Why Socialism Failed in Africa
Considering capitalism to be equal to colonialism, Africa’s founding fathers rejected it and adopted marxist-socialism in the 1960s. Foreign companies were nationalised, state-owned enterprises were created and all sorts of controls on rents, prices, imports and foreign exchange.
Dubai: Expectation vs Reality
Dubai – perhaps the best-known city of the United Arab Emirates, with a reputation for attracting the glamorous and the wealthy. Less than 5% of its GDP comes from oil, but it essentially has made its success through diversifying into property real estate, aviation, trade, banking and finance. But what’s going on beneath the surface?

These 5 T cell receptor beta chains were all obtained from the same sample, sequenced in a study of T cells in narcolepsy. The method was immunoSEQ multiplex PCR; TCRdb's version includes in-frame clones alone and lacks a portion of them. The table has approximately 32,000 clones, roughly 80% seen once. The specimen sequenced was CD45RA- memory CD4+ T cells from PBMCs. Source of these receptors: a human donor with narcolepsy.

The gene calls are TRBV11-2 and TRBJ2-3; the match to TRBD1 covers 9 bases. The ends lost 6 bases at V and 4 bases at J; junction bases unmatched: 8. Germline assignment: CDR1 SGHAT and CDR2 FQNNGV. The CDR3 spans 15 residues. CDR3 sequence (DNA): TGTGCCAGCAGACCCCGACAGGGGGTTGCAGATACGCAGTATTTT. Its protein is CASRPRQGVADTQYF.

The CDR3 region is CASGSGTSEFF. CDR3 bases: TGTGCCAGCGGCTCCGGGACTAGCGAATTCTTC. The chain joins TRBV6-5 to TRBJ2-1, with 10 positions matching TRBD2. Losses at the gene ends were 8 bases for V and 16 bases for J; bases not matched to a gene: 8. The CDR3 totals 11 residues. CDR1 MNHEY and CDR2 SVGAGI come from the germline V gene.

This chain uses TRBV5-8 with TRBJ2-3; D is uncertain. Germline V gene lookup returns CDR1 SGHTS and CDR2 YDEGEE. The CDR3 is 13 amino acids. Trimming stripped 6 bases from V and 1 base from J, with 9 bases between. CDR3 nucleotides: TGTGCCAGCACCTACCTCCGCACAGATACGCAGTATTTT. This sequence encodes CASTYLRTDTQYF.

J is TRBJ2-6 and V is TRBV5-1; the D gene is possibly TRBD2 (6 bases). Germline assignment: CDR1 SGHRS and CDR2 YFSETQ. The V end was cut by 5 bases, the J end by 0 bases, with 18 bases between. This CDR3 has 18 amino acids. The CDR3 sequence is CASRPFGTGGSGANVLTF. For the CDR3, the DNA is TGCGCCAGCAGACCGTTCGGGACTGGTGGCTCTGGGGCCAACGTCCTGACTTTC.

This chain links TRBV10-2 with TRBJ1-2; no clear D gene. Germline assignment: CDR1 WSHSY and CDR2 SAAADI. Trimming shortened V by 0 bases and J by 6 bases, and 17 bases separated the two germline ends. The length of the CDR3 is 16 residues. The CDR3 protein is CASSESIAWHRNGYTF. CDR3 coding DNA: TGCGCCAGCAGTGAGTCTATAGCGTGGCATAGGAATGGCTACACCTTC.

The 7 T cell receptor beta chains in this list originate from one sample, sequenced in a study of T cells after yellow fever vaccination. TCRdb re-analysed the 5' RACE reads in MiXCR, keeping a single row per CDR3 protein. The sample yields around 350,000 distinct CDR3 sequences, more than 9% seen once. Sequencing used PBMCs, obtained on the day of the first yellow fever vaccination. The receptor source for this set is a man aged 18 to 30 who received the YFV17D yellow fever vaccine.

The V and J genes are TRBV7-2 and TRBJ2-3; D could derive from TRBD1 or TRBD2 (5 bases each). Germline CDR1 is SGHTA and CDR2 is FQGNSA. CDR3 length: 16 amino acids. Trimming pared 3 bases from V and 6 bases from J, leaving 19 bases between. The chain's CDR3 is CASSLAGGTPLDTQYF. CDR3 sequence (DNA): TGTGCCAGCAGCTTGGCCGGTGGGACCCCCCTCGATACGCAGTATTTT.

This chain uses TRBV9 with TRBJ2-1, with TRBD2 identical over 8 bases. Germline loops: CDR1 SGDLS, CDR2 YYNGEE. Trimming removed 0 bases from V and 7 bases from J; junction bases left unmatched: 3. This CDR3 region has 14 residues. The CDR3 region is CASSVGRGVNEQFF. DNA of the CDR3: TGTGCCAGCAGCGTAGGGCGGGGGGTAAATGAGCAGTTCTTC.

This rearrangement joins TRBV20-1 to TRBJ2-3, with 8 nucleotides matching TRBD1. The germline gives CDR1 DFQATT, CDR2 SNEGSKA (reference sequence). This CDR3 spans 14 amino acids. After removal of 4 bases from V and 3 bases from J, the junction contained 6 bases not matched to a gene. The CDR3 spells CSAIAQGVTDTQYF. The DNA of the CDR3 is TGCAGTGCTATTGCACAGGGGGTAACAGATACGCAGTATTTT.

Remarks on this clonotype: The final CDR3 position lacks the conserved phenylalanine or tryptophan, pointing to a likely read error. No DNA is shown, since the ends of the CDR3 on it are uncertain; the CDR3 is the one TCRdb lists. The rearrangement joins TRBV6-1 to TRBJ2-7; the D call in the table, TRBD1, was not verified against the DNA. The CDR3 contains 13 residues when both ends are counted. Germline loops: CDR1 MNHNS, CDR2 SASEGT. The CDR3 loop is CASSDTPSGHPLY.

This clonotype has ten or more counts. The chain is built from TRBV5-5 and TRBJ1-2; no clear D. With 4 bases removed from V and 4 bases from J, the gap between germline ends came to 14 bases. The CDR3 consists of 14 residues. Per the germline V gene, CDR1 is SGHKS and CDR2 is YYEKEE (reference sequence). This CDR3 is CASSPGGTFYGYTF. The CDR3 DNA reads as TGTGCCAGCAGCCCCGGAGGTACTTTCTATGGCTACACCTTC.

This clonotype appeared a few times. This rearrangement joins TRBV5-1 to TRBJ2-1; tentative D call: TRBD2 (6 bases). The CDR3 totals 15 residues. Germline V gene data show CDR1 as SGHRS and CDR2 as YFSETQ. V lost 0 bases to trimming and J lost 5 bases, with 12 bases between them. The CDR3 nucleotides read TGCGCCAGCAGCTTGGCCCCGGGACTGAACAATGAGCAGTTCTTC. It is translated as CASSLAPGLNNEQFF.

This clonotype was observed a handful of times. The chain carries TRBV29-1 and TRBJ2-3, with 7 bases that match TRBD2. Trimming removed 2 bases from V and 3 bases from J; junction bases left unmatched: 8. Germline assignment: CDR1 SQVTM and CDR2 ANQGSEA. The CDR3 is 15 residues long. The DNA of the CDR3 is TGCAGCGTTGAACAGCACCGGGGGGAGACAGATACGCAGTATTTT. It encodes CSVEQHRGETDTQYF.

Mikhail Gorbachev’s Pizza Hut Thanksgiving Miracle
Since his involuntary retirement, former Soviet leader Mikhail Gorbachev has raised money for worthy causes, attempted to make a comeback in Russian politics, and, notoriously, made an advertisement for Pizza Hut.
Operation Encore And The Saudi Connection: A Secret History Of The 9/11 Investigation
Behind the scenes, a small team of FBI agents spent years trying to solve a stubborn mystery — whether officials from Saudi Arabia, one of Washington’s closest allies, were involved in the worst terror attack in U.S. history. This is their story.
The ‘3.5% Rule’: How A Small Minority Can Change The World
Nonviolent protests are twice as likely to succeed as armed conflicts – and those engaging a threshold of 3.5% of the population have never failed to bring about change.
How To Stop Plastic Getting Into The Ocean